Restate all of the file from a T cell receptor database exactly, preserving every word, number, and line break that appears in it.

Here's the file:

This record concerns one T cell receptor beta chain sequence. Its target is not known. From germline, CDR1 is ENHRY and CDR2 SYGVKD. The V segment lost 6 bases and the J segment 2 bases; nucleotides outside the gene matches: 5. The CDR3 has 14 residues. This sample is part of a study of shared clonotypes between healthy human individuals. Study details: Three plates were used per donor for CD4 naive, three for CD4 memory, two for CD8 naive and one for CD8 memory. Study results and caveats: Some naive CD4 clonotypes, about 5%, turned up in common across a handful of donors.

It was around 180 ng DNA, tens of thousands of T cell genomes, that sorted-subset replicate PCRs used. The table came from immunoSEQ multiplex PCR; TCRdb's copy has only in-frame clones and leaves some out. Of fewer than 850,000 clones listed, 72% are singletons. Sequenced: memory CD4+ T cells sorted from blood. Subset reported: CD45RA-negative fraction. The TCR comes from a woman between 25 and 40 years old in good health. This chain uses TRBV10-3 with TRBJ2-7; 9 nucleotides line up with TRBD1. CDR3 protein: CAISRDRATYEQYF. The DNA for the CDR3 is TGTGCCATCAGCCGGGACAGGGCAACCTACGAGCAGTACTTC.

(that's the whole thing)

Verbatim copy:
This record concerns one T cell receptor beta chain sequence. Its target is not known. From germline, CDR1 is ENHRY and CDR2 SYGVKD. The V segment lost 6 bases and the J segment 2 bases; nucleotides outside the gene matches: 5. The CDR3 has 14 residues. This sample is part of a study of shared clonotypes between healthy human individuals. Study details: Three plates were used per donor for CD4 naive, three for CD4 memory, two for CD8 naive and one for CD8 memory. Study results and caveats: Some naive CD4 clonotypes, about 5%, turned up in common across a handful of donors.

It was around 180 ng DNA, tens of thousands of T cell genomes, that sorted-subset replicate PCRs used. The table came from immunoSEQ multiplex PCR; TCRdb's copy has only in-frame clones and leaves some out. Of fewer than 850,000 clones listed, 72% are singletons. Sequenced: memory CD4+ T cells sorted from blood. Subset reported: CD45RA-negative fraction. The TCR comes from a woman between 25 and 40 years old in good health. This chain uses TRBV10-3 with TRBJ2-7; 9 nucleotides line up with TRBD1. CDR3 protein: CAISRDRATYEQYF. The DNA for the CDR3 is TGTGCCATCAGCCGGGACAGGGCAACCTACGAGCAGTACTTC.